Today, we remember…

In its entirety, a presidential proclamation signed yesterday:

Presidential Proclamation — National Pearl Harbor Remembrance Day, 2011



On a serene Sunday morning 70 years ago, the skies above Pearl Harbor were darkened by the bombs of Japanese forces in a surprise attack that tested the resilience of our Armed Forces and the will of our Nation. As explosions sounded and battleships burned, brave service members fought back fiercely with everything they could find. Unbeknownst to these selfless individuals, the sacrifices endured on that infamous day would galvanize America and come to symbolize the mettle of a generation.

In the wake of the bombing of our harbor and the crippling of our Pacific Fleet, there were those who declared the United States had been reduced to a third-class power. But rather than break the spirit of our Nation, the attack brought Americans together and fortified our resolve. Patriots across our country answered the call to defend our way of life at home and abroad. They crossed oceans and stormed beaches, freeing millions from the grip of tyranny and proving that our military is the greatest force for liberty and security the world has ever known. On the home front, dedicated civilians supported the war effort by repairing wrecked battleships, working in factories, and joining civilian defense organizations to help with salvage programs and plant Victory gardens. At this time of great strife, we reminded the world there is no challenge we cannot meet; there is no challenge we cannot overcome.

On National Pearl Harbor Remembrance Day, we honor the more than 3,500 Americans killed or wounded during that deadly attack and pay tribute to the heroes whose courage ensured our Nation would recover from this vicious blow. Their tenacity helped define the Greatest Generation and their valor fortified all who served during World War II. As a Nation, we look to December 7, 1941, to draw strength from the example set by these patriots and to honor all who have sacrificed for our freedoms.

The Congress, by Public Law 103-308, as amended, has designated December 7 of each year as “National Pearl Harbor Remembrance Day.”

NOW, THEREFORE, I, BARACK OBAMA, President of the United States of America, do hereby proclaim December 7, 2011, as National Pearl Harbor Remembrance Day. I encourage all Americans to observe this solemn day of remembrance and to honor our military, past and present, with appropriate ceremonies and activities. I urge all Federal agencies and interested organizations, groups, and individuals to fly the flag of the United States at half-staff this December 7 in honor of those American patriots who died as a result of their service at Pearl Harbor.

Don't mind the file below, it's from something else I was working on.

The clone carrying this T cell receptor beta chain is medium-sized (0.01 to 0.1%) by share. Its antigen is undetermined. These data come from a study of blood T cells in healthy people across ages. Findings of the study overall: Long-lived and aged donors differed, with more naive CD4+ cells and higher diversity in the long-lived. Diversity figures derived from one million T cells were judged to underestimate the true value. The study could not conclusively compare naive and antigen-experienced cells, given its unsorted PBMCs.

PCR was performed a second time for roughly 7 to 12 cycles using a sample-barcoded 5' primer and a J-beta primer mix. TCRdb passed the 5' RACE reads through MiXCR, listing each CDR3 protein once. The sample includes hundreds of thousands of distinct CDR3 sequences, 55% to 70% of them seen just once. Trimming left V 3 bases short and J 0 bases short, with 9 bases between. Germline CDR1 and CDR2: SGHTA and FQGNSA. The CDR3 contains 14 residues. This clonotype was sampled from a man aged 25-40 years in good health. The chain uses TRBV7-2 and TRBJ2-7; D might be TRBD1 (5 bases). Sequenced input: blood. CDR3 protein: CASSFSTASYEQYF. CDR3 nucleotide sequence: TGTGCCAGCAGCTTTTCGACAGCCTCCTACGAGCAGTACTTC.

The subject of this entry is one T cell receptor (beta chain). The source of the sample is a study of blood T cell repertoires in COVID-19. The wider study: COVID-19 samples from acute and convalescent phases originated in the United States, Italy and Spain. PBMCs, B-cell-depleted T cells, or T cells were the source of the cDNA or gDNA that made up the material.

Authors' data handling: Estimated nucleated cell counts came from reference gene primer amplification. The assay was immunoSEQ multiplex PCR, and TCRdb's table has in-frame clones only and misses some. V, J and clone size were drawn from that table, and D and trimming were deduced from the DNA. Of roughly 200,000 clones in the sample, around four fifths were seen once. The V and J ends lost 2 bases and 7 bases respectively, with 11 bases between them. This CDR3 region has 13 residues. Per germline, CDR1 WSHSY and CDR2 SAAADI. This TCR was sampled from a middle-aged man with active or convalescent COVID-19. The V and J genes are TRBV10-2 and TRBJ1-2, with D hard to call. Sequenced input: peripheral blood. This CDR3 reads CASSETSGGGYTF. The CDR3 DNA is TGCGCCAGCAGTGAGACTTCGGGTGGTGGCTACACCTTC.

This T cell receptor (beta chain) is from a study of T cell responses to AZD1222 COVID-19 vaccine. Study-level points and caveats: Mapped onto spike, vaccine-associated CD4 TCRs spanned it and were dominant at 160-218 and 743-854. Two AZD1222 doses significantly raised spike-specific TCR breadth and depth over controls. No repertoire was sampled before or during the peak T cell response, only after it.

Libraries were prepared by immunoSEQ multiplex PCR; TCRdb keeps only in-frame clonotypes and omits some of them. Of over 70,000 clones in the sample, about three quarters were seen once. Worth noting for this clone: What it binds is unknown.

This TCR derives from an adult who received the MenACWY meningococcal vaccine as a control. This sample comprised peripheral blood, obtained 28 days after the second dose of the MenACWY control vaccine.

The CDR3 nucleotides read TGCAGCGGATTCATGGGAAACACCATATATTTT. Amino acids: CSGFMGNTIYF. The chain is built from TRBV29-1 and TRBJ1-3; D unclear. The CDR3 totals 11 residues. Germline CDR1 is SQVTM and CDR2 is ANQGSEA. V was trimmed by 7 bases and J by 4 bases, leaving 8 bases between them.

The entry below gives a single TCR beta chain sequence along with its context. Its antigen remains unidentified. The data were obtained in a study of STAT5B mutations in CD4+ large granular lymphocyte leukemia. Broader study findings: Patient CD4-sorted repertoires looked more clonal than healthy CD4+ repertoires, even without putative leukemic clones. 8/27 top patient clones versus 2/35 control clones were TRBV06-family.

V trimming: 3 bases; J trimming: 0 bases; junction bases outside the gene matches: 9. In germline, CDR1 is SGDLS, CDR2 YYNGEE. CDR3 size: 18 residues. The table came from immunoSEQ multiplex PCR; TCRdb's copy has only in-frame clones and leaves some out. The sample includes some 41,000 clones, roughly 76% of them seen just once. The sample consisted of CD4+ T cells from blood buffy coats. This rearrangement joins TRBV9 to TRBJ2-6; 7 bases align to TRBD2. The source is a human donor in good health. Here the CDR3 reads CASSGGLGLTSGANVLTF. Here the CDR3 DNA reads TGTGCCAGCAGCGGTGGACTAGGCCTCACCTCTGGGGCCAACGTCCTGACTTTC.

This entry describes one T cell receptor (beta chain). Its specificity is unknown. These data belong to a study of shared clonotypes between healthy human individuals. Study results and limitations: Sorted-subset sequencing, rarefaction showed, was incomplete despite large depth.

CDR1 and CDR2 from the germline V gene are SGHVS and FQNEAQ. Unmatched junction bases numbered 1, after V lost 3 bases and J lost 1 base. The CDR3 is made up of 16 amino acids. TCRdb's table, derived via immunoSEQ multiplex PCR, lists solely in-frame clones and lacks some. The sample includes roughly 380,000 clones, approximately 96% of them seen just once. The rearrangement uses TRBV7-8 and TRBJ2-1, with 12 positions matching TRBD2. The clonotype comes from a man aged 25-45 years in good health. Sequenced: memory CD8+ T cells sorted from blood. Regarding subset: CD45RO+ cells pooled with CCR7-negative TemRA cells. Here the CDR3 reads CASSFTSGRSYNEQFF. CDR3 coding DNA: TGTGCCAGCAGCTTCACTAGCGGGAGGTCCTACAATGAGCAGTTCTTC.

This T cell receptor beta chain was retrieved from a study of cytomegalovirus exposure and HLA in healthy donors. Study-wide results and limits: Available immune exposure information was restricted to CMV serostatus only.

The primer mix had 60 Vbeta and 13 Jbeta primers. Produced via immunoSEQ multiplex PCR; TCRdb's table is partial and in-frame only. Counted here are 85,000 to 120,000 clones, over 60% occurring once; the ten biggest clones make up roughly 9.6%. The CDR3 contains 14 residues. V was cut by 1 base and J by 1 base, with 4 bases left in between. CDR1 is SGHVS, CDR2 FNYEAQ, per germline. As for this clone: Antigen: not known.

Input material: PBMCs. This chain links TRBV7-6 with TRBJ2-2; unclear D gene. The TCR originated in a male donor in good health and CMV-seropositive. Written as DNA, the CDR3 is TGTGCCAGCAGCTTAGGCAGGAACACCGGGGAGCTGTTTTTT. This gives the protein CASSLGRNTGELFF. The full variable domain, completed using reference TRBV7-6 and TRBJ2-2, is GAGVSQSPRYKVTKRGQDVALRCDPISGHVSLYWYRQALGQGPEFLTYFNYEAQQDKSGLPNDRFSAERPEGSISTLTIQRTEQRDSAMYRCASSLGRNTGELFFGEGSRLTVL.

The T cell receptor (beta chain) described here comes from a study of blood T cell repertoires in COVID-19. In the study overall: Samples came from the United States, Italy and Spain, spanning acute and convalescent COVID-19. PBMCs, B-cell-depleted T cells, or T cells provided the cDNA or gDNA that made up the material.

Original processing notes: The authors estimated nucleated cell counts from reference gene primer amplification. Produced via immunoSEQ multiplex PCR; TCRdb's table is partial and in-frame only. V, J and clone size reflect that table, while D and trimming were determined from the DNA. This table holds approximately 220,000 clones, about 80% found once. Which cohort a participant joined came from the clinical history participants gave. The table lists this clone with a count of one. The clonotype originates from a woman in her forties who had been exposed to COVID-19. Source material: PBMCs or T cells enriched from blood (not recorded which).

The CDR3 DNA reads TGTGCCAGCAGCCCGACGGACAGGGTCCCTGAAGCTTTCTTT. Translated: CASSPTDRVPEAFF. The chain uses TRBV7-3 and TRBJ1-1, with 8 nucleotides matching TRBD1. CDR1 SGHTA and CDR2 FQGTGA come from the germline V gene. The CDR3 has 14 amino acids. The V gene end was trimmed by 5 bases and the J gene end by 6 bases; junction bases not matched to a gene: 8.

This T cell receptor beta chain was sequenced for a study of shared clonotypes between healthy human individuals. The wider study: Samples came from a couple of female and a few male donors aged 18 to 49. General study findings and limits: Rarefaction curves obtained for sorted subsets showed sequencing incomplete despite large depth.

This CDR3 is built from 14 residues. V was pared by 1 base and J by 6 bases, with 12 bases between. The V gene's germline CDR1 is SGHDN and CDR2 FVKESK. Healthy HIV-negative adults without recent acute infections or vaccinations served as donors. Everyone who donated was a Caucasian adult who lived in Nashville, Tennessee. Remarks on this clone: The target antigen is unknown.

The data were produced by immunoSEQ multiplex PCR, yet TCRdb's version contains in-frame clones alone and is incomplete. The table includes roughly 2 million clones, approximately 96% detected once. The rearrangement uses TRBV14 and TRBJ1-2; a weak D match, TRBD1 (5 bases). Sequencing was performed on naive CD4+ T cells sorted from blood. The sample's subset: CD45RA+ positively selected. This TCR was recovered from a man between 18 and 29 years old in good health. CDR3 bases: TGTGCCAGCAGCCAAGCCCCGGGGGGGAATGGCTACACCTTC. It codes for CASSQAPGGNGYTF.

IN WITNESS WHEREOF, I have hereunto set my hand this sixth day of December, in the year of our Lord two thousand eleven, and of the Independence of the United States of America the two hundred and thirty-sixth.


Seventy years ago today, Pearl Harbor was filled with fire, smoke, pain and death. At the same time, many men struggled to survive and to save lives and equipment. Those events led to a nation focused on winning a war they didn’t want and saving the American way of life still enjoyed today.

Here, the USS Arizona is on fire in Pearl Harbor in December 1941:


The next picture shows the mortally wounded USS Arizona resting on the ocean floor after the many fires in the harbor:

USS Arizona resting on the sea floor after the fires in December 1941

Several years after the war, a memorial was erected over the sunken remains of the USS Arizona. This diagram depicts the views of the ship underwater and under the memorial building:

USS Arizona submerged on ocean floor with Memorial above

Today, the white memorial building stands as a sentinel keeping watch over the USS Arizona and the men who rest inside her hull.

USS Arizona Memorial Building

Twenty years ago, several commemorative medals recognized and remembered the events in Pearl Harbor on the 50th anniversary.

The Honululu Mint developed this silver and gold plated medal in memoriam of that fateful day.

This side of the commemorative shows the sunken ship in gold with the memorial building above:

Arizona Memorial 50 Year Commemorative medal

 On this, the 70th anniversary, people can find new commemorative medals from various private mints, especially those in Hawaii. 

In the meantime, let’s take a few moments to remember the events from seventy years ago, to appreciate the men and their sacrifices from that era and to recognize the challenges and triumphs of our current military personnel.


Library of Congress Pearl Harbor Photographs from 1941
Library of Congress four diagrams of the USS Arizona and the Memorial
The Pacific Islands National Parks